Some have suggested that the Hebrew verb tense used when referring to instances where God is said to be responsible for sickness is permissive rather than causative. They argue that this means God is not directly responsible for the sickness inflicted but is allowing other events and beings to cause the sickness.
It is said that Dr Robert Young, author of Young’s Analytical Concordance and Hints To Bible Interpretation, points out that in the original Hebrew (the Old Testament was written in Hebrew), the verb is in the permissive rather than causative sense. (I have spent some time trying to identify the source of this statement but have been unable to do so. If you know where it comes from please let me know in a comment below.)
According to those who hold this view, Deuteronomy 28:27 should have been translated something like, “The Lord will allow/permit these plagues to be brought upon you…” The original Hebrew of these scriptures was in the permissive tense, but because the English language has no corresponding permissive tense, the verbs were translated in the causative tense (http://www.blueletterbible.org/help/verbtense.html)
The reference made to the Hebrew tenses seems to be incorrect. This can be determined fairly easily through the use of the online Bible tool http://www.blueletterbible.org/help/verbtense.html
It is true that there is an Active and Passive (not really permissive I dont think) tense to the Hebrew verbs. But in all instances I have checked the active form of the verb is used. This is the reason the translators have unanimously translated the verses as ‘he struck’ rather than ‘he allowed to be struck’.
The ‘Causative’ form of the verb has both active and passive tenses. The active form can be rendered “he caused to kill”. The passive form can be rendered “he was caused to kill”. All the references in De 28.22-35 use the active/causative form of the verb. Thus, the translation “God caused to strike you with boils” is essentially the same as the NKJV rendering of “the Lord will strike you”.
But even if we were to eliminate the causative (Hiphil) verses, there are still many verses in both the Simple and the Intensive form that can be used to demonstrate that God directly inflicts sickness upon people.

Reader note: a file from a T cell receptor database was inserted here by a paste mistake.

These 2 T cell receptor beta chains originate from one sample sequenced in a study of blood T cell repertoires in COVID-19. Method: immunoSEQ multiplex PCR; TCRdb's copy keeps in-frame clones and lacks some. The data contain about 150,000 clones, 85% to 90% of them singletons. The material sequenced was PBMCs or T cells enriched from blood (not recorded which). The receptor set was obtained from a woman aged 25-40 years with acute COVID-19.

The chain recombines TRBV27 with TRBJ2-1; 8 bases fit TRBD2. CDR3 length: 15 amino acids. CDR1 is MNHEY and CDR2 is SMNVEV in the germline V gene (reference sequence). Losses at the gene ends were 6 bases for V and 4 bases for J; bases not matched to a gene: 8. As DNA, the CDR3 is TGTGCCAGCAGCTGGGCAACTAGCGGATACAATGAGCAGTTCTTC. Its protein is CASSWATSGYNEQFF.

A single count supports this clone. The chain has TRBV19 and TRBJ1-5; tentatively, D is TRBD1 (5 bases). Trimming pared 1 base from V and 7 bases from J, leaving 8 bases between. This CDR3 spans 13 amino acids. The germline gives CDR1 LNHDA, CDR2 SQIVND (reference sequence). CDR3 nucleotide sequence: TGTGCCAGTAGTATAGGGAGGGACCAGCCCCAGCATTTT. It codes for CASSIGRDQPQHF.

The following verses use an active verb (he killed / he caused to kill) and so attribute the sickness directly to the action of God.
Exo 9:14 NKJV for at this time I will send all My plagues to your very heart, and on your servants and on your people, that you may know that there is none like Me in all the earth.
Deu 24:9 NKJV Remember what the LORD your God did to Miriam on the way when you came out of Egypt!
2Ch 21:14 NKJV behold, the LORD will strike your people with a serious affliction–your children, your wives, and all your possessions;
2Ch 21:18 NKJV After all this the LORD struck him in his intestines with an incurable disease.
Lev 26:16 NKJV I also will do this to you: I will even appoint terror over you, wasting disease and fever which shall consume the eyes and cause sorrow of heart. And you shall sow your seed in vain, for your enemies shall eat it.
Deu 28:27 NKJV The LORD will strike you with the boils of Egypt, with tumors, with the scab, and with the itch, from which you cannot be healed.
Verb Tense Usage:
|Passive (Niphal, Pual, Hophal)Niphal: He was killed|
Pual: He was killed indeed!
Hophal: he was caused to kill
|Active (Qal, Piel, Hiphil, Reflexive)Qal: he killed|
Piel: he killed indeed!
Hiphil: he caused to kill
|Ex 9.14: “send” – Qal|
Ex 12.23: “to smite” – Qal
Lev 14.34: “and I put” – Qal
2 Ch 21.14: “smite” – Qal
2 Sam 12.15: “struck” – Qal
2 Sam 24.15: “sent” – Qal
Zec 14.12: “will smite” – Qal
Lev 26.16: “I will appoint over you” – Hiphil
Lev 26.25: “I will send” – Piel
De 24.9: “did” unto Miriam – Qal
De 28.1: “will set” – Qal
De 28.7: “shall cause” – Qal
De 28.8 “shall command” – Piel
De 28.9: “shall establish” – Hiphil
De 28.11: “shall make thee plenteous” – Hiphil
De 28.12: “shall open” – Qal
De 28.13: “shall make” – Qal
De 28.20: “shall send on you” curses – Piel
De 28.21: “cleave” – Hiphil
De 28.22: “shall smite” – Hiphil
De 28.27: “will smite” – Hiphil
De 28.28: “shall smite” – Hiphil
De 28.35: “shall smite” – Hiphil
Jer 29.17: “”I will send” – Piel
- Qal (active) – he killed
- Niphal (passive) – he was killed
Intensive – giving force or emphasis; emphasizing
[very in the very same man is an intensive adverb]
- Piel (active) – he killed indeed! / he slaughtered
- Pual (passive) – he was killed indeed! / he was slaughtered
- Hithpael (reflexive) – he killed himself
Causative – expressing causation, as certain verbs